(b)lines Ask the Experts – Why Some 403(b)s May Delay Form 5500 Filing

“I am fairly new to the employee benefits field, but was shocked to find that our employer, a private university, delays its 403(b) retirement plan Form 5500 filing until the last possible moment (October 15, since our calendar year is a plan year).
By PS

“When I questioned this, I was told that ‘everybody does it.’ That doesn’t make much sense to me from a best practices perspective. Why does ‘everyone’ delay their filings in this fashion, and do the Experts have any thoughts as to best practice?”                                                       

Stacey Bradford, David Levine and David Powell, with Groom Law Group, and Michael A. Webb, vice president, Retirement Plan Services, Cammack Retirement Group, answer: 

Well, “everybody” might be a stretch, but indeed many retirement plan sponsors, including 403(b) plan sponsors, do file an extension of time to file their Form 5500s (note that the extension requires the completion of Form 5558). The primary reason for this is twofold:

1)      Most plans (plans with less than 100 participants are a notable exception) must complete a financial audit, and audited financial statements take a lot of time and effort to produce (particularly for 403(b) plans, where assets are often held in individual contracts, as opposed to a trust); and

2)      For calendar year filings (and most plans have a calendar plan year), the regular deadline (July 31) comes during the summer, when, for many entities in  general, and universities in particular, there are less resources on hand to finalize a filing due to summer vacations.

As for best practice, obviously waiting until the last possible day (October 16, 2017, for 2016 calendar year filings, since October 15 falls on a Sunday this year) can be problematic, since, if any last-minute issues are discovered, there is no time to resolve them.  Also, a data traffic jam on the Department of Labor’s (DOL)’s electronic filing web site (EFAST) could prevent a timely filing. Thus, plan sponsors should set a goal of filing their 5500s (and Form 8955-SSAs) well in advance of the extended deadline. In fact, an increasing number of plan sponsors are setting a goal of filing prior to July 31 for calendar year plans, so that an extension would not be required (though such sponsors generally file an extension as well, in the event of unexpected delays).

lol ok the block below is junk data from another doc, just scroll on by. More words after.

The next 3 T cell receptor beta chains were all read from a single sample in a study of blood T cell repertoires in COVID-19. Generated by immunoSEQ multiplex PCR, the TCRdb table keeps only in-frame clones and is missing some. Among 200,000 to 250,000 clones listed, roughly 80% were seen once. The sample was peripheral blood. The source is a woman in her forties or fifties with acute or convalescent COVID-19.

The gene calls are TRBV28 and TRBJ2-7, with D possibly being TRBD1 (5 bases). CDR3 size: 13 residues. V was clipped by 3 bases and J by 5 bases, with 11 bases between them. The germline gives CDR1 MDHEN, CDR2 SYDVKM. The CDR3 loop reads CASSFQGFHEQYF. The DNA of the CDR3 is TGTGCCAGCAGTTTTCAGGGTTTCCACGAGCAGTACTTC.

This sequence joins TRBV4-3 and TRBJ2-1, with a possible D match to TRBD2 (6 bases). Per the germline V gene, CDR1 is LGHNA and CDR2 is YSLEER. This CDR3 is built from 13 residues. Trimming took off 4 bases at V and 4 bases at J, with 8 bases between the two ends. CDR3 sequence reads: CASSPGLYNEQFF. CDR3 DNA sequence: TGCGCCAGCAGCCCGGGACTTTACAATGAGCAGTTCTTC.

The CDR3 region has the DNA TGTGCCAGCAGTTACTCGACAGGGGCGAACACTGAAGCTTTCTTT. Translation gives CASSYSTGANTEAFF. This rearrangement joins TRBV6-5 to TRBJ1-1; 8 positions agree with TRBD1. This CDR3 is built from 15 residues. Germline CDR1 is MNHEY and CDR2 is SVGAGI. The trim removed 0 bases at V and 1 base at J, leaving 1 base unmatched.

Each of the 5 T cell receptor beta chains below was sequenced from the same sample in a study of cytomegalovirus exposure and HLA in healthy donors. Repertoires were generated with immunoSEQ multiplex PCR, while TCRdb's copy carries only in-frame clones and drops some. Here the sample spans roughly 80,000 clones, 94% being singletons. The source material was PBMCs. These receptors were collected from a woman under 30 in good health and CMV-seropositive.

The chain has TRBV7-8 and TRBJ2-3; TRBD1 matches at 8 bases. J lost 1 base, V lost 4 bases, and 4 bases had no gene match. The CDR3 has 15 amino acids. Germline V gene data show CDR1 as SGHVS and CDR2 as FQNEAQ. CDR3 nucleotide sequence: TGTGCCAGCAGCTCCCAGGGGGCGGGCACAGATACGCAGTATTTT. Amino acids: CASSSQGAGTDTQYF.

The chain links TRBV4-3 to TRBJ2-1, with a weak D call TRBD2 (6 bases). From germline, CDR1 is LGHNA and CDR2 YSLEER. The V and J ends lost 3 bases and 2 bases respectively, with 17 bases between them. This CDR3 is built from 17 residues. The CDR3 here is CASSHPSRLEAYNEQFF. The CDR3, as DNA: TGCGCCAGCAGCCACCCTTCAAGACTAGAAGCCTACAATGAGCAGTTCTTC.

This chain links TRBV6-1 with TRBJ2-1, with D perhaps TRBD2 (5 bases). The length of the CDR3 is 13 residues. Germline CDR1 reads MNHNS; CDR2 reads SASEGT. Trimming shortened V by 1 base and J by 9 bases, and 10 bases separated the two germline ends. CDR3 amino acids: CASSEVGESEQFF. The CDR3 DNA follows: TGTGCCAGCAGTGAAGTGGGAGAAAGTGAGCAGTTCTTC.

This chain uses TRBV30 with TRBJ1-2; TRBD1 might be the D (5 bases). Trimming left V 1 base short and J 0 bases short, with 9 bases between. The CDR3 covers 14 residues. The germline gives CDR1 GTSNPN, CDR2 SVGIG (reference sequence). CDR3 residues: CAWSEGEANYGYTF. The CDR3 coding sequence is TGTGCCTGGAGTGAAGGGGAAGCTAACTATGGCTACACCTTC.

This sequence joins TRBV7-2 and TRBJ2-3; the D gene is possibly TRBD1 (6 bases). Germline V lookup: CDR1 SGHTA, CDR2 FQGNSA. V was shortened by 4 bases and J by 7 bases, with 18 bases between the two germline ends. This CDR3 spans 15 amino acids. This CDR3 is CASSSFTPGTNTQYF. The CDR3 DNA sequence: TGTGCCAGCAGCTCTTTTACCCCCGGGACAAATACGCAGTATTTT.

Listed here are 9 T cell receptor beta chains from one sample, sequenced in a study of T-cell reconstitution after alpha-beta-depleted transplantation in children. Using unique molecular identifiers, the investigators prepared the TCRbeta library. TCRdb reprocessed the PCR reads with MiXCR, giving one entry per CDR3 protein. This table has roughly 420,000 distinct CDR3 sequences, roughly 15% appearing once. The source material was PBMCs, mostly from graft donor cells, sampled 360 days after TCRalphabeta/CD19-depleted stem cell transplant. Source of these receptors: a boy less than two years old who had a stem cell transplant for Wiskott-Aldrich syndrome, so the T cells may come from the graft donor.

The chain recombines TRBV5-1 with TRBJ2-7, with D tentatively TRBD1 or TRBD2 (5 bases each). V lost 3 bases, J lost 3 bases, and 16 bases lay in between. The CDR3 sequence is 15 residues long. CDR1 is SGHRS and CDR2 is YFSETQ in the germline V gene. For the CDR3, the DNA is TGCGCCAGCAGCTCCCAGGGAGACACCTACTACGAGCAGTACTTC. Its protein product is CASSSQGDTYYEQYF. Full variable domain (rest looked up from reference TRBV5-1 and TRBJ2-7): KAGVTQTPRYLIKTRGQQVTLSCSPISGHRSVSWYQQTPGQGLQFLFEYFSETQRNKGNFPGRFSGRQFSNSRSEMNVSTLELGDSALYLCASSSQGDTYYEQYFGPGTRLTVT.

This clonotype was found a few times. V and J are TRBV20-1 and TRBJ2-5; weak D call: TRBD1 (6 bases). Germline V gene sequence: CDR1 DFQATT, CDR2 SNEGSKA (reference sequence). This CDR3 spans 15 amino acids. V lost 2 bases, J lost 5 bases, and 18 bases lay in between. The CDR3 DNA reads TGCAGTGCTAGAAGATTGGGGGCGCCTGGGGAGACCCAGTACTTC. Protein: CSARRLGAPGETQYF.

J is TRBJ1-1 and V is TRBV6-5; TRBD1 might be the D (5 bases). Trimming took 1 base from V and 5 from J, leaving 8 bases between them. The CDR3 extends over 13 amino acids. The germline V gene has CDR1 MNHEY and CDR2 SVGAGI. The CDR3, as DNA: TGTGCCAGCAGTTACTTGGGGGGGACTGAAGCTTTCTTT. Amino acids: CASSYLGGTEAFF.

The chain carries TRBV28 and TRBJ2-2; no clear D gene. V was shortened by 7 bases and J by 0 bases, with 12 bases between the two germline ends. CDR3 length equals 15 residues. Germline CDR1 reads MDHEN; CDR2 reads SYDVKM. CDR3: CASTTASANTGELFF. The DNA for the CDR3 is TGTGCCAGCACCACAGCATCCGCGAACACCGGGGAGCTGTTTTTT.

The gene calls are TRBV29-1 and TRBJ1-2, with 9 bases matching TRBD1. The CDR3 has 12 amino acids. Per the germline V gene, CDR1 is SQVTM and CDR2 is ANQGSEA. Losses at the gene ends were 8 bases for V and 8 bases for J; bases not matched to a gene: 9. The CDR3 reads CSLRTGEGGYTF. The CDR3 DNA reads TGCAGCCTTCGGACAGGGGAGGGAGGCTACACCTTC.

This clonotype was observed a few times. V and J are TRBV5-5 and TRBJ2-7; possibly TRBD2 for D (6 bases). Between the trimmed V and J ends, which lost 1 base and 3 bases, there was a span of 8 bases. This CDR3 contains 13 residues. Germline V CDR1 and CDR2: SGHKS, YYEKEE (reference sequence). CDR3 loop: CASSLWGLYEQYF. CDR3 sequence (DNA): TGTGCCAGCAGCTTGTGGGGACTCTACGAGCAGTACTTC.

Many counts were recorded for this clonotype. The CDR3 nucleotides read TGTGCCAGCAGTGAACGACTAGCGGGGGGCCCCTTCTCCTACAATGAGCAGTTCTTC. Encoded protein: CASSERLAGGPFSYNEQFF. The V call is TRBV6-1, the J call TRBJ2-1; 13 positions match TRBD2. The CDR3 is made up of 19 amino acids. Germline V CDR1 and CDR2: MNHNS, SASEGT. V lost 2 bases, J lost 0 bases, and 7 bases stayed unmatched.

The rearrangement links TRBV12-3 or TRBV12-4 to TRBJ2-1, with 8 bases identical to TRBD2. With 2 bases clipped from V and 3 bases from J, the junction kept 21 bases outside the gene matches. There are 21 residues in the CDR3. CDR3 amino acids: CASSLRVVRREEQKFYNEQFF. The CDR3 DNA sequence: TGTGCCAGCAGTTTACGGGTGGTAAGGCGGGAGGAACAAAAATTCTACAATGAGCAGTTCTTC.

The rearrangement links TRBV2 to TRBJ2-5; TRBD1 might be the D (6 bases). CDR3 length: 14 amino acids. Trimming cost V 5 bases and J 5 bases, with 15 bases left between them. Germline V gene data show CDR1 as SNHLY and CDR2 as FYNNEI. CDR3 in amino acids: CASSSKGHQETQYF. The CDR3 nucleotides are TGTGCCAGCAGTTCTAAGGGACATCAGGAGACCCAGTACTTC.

NOTE: This feature is to provide general information only, does not constitute legal advice, and cannot be used or substituted for legal or tax advice.  

Do YOU have a question for the Experts? If so, we would love to hear from you! Simply forward your question to Rebecca.Moore@strategic-i.com with Subject: Ask the Experts, and the Experts will do their best to answer your question in a future Ask the Experts column.

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